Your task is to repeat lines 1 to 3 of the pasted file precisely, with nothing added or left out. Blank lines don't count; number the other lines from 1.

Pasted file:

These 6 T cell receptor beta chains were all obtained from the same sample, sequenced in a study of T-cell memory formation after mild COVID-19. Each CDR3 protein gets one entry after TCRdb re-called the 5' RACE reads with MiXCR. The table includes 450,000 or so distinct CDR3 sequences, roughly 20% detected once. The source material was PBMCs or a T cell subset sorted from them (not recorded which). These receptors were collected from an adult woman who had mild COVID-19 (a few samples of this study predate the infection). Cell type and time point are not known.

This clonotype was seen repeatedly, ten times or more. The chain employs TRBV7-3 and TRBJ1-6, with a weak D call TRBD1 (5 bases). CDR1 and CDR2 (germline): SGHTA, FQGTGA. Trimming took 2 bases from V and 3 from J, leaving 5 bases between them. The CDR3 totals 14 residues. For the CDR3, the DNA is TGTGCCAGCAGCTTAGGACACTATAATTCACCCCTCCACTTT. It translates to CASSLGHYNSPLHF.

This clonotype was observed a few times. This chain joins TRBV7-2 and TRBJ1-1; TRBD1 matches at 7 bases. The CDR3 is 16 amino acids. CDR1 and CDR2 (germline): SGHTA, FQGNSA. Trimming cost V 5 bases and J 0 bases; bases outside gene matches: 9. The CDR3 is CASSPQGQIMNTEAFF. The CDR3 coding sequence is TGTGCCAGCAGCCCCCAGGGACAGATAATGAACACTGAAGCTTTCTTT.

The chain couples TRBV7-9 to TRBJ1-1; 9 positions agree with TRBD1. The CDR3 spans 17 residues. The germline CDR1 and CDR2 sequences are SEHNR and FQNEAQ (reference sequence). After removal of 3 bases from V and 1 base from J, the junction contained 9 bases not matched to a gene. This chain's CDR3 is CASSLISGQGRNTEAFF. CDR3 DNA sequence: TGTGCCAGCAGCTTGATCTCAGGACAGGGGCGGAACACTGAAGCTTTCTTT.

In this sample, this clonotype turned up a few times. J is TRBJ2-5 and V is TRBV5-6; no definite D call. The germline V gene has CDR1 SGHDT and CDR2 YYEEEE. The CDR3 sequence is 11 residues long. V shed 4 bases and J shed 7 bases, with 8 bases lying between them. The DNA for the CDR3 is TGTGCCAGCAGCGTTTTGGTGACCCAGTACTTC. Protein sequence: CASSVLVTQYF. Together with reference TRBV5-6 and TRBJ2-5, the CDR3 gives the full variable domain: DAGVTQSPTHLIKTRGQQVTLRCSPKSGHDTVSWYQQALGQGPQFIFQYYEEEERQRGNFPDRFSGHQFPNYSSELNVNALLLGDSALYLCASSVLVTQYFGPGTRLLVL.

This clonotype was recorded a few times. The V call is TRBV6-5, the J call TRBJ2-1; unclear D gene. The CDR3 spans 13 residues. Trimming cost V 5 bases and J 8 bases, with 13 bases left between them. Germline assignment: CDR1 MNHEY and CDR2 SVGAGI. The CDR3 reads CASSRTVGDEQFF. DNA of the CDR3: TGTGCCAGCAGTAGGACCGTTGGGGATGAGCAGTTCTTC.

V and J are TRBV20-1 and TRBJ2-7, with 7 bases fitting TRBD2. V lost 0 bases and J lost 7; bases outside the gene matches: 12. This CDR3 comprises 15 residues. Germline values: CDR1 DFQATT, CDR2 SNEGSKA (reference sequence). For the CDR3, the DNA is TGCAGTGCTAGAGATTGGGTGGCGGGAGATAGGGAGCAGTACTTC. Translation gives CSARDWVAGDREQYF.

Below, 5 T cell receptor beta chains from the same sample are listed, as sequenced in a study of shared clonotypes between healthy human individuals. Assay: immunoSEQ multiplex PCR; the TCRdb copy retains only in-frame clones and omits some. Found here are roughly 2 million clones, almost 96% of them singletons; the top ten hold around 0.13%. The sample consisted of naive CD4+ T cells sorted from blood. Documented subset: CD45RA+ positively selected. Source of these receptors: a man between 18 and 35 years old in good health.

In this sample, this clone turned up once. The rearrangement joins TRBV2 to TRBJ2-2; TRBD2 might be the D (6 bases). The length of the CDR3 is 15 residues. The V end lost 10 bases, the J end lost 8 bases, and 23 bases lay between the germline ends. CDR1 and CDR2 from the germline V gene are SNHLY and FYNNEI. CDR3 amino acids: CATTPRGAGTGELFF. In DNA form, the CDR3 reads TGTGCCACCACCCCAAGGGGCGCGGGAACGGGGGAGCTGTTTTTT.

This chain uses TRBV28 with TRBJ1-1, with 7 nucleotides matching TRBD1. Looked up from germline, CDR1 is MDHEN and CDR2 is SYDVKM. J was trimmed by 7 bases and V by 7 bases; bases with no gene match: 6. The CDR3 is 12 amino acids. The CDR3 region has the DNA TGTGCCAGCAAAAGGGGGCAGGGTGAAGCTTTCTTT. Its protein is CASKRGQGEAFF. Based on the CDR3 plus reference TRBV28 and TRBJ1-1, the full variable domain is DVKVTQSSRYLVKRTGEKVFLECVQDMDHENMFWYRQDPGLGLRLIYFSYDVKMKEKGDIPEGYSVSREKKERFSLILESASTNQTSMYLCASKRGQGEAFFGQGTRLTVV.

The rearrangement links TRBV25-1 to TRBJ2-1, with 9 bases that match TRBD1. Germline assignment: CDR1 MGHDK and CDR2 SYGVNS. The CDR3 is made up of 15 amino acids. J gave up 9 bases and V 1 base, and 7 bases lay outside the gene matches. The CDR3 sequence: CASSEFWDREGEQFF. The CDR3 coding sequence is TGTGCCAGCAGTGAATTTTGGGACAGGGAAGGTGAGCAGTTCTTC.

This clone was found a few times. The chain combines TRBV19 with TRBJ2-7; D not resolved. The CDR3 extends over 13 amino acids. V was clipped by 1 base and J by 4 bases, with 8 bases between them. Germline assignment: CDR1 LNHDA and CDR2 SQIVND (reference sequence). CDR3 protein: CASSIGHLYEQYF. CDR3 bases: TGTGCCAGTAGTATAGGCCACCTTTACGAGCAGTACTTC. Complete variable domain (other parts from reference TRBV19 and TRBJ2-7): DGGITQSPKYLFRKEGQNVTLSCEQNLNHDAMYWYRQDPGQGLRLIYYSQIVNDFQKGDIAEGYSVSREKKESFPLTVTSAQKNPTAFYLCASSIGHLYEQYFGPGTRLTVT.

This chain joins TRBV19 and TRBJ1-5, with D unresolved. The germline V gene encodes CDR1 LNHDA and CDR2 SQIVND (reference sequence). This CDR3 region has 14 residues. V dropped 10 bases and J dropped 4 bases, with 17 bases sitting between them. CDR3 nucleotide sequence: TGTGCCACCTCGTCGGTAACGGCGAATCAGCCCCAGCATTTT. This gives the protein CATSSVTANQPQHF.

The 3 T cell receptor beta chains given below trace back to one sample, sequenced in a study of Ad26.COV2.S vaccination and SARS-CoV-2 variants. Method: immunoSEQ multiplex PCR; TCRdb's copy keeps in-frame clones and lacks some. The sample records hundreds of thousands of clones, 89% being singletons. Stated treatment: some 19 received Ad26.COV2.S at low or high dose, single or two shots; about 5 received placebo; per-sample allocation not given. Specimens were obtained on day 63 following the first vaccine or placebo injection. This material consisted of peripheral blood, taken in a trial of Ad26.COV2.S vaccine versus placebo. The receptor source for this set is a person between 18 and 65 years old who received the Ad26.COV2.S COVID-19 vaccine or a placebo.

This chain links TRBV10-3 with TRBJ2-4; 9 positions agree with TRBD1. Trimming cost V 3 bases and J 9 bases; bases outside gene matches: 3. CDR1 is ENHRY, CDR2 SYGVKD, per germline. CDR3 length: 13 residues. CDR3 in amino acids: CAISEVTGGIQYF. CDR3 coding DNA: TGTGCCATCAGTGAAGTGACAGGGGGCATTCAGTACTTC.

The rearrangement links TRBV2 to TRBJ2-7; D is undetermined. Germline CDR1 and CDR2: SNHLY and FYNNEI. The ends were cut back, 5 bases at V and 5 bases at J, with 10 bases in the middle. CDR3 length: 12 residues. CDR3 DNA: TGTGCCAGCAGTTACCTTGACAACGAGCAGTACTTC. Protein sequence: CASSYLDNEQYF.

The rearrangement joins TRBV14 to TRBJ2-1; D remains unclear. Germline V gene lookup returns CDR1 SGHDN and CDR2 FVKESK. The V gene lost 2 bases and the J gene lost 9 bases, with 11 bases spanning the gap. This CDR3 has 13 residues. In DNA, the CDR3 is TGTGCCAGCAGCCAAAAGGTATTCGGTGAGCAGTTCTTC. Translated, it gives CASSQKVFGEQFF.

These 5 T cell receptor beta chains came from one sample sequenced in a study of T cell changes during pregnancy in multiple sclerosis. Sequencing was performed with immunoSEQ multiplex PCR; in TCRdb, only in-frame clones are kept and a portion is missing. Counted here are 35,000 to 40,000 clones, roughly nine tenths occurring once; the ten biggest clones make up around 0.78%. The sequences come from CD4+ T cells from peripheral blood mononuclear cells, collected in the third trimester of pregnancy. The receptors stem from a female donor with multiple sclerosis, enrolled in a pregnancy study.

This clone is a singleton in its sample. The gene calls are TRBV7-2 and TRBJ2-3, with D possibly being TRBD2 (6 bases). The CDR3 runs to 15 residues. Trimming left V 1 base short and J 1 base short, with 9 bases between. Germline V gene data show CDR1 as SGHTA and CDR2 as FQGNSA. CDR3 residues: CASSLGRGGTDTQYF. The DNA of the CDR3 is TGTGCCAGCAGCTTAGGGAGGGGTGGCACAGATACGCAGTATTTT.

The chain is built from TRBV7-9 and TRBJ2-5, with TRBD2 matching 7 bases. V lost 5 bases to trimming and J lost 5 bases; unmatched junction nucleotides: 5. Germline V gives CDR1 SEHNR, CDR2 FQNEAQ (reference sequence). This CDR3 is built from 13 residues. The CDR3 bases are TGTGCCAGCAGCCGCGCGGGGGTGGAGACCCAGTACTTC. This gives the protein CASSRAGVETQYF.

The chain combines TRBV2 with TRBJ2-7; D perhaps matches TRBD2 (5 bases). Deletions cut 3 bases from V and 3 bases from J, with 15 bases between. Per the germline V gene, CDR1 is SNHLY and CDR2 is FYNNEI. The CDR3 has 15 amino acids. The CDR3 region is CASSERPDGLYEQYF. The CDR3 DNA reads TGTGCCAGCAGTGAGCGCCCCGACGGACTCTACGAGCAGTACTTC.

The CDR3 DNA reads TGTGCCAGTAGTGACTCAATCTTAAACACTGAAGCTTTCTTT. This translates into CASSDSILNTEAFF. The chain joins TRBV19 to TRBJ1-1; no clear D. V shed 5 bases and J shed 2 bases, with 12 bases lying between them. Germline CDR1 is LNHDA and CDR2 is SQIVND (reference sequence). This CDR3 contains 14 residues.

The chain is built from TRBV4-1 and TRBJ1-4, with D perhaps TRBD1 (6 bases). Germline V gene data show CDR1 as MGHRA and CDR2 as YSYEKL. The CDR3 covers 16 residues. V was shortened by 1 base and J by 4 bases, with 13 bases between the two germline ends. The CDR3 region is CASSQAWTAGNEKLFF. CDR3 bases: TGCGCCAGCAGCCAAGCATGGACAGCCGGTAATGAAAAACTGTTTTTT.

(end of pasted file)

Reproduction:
These 6 T cell receptor beta chains were all obtained from the same sample, sequenced in a study of T-cell memory formation after mild COVID-19. Each CDR3 protein gets one entry after TCRdb re-called the 5' RACE reads with MiXCR. The table includes 450,000 or so distinct CDR3 sequences, roughly 20% detected once. The source material was PBMCs or a T cell subset sorted from them (not recorded which). These receptors were collected from an adult woman who had mild COVID-19 (a few samples of this study predate the infection). Cell type and time point are not known.

This clonotype was seen repeatedly, ten times or more. The chain employs TRBV7-3 and TRBJ1-6, with a weak D call TRBD1 (5 bases). CDR1 and CDR2 (germline): SGHTA, FQGTGA. Trimming took 2 bases from V and 3 from J, leaving 5 bases between them. The CDR3 totals 14 residues. For the CDR3, the DNA is TGTGCCAGCAGCTTAGGACACTATAATTCACCCCTCCACTTT. It translates to CASSLGHYNSPLHF.

This clonotype was observed a few times. This chain joins TRBV7-2 and TRBJ1-1; TRBD1 matches at 7 bases. The CDR3 is 16 amino acids. CDR1 and CDR2 (germline): SGHTA, FQGNSA. Trimming cost V 5 bases and J 0 bases; bases outside gene matches: 9. The CDR3 is CASSPQGQIMNTEAFF. The CDR3 coding sequence is TGTGCCAGCAGCCCCCAGGGACAGATAATGAACACTGAAGCTTTCTTT.